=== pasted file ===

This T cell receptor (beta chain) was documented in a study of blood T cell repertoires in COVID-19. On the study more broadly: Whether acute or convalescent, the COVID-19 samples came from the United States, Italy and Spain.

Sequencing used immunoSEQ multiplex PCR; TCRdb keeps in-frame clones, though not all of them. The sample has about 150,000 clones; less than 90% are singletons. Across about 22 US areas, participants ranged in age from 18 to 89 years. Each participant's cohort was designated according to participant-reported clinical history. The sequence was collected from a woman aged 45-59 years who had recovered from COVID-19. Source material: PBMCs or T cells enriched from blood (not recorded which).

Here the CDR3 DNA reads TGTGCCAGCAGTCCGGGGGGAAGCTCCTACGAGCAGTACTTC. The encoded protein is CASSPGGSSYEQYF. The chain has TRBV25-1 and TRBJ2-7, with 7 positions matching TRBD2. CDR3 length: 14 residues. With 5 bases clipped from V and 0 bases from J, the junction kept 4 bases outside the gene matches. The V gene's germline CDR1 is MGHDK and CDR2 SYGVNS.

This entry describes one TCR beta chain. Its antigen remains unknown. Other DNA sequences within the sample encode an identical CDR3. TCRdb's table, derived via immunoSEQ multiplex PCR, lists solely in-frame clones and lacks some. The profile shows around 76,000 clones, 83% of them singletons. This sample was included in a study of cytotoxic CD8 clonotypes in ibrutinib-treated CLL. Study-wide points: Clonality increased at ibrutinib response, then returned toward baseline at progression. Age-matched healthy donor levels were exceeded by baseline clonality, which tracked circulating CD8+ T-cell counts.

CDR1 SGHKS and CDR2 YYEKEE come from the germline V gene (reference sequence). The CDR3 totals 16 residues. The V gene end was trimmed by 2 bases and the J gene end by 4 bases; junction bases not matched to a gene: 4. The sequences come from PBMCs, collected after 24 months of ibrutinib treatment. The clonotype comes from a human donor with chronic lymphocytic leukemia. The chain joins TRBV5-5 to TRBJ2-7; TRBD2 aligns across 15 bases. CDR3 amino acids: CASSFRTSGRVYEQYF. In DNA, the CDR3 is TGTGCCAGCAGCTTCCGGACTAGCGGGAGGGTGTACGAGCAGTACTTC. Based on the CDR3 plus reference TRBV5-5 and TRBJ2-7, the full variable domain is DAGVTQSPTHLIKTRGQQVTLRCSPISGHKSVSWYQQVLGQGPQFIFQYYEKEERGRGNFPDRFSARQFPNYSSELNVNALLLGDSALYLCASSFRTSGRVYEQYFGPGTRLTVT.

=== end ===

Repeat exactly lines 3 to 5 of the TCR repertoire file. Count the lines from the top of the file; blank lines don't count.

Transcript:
Here the CDR3 DNA reads TGTGCCAGCAGTCCGGGGGGAAGCTCCTACGAGCAGTACTTC. The encoded protein is CASSPGGSSYEQYF. The chain has TRBV25-1 and TRBJ2-7, with 7 positions matching TRBD2. CDR3 length: 14 residues. With 5 bases clipped from V and 0 bases from J, the junction kept 4 bases outside the gene matches. The V gene's germline CDR1 is MGHDK and CDR2 SYGVNS.

This entry describes one TCR beta chain. Its antigen remains unknown. Other DNA sequences within the sample encode an identical CDR3. TCRdb's table, derived via immunoSEQ multiplex PCR, lists solely in-frame clones and lacks some. The profile shows around 76,000 clones, 83% of them singletons. This sample was included in a study of cytotoxic CD8 clonotypes in ibrutinib-treated CLL. Study-wide points: Clonality increased at ibrutinib response, then returned toward baseline at progression. Age-matched healthy donor levels were exceeded by baseline clonality, which tracked circulating CD8+ T-cell counts.

CDR1 SGHKS and CDR2 YYEKEE come from the germline V gene (reference sequence). The CDR3 totals 16 residues. The V gene end was trimmed by 2 bases and the J gene end by 4 bases; junction bases not matched to a gene: 4. The sequences come from PBMCs, collected after 24 months of ibrutinib treatment. The clonotype comes from a human donor with chronic lymphocytic leukemia. The chain joins TRBV5-5 to TRBJ2-7; TRBD2 aligns across 15 bases. CDR3 amino acids: CASSFRTSGRVYEQYF. In DNA, the CDR3 is TGTGCCAGCAGCTTCCGGACTAGCGGGAGGGTGTACGAGCAGTACTTC. Based on the CDR3 plus reference TRBV5-5 and TRBJ2-7, the full variable domain is DAGVTQSPTHLIKTRGQQVTLRCSPISGHKSVSWYQQVLGQGPQFIFQYYEKEERGRGNFPDRFSARQFPNYSSELNVNALLLGDSALYLCASSFRTSGRVYEQYFGPGTRLTVT.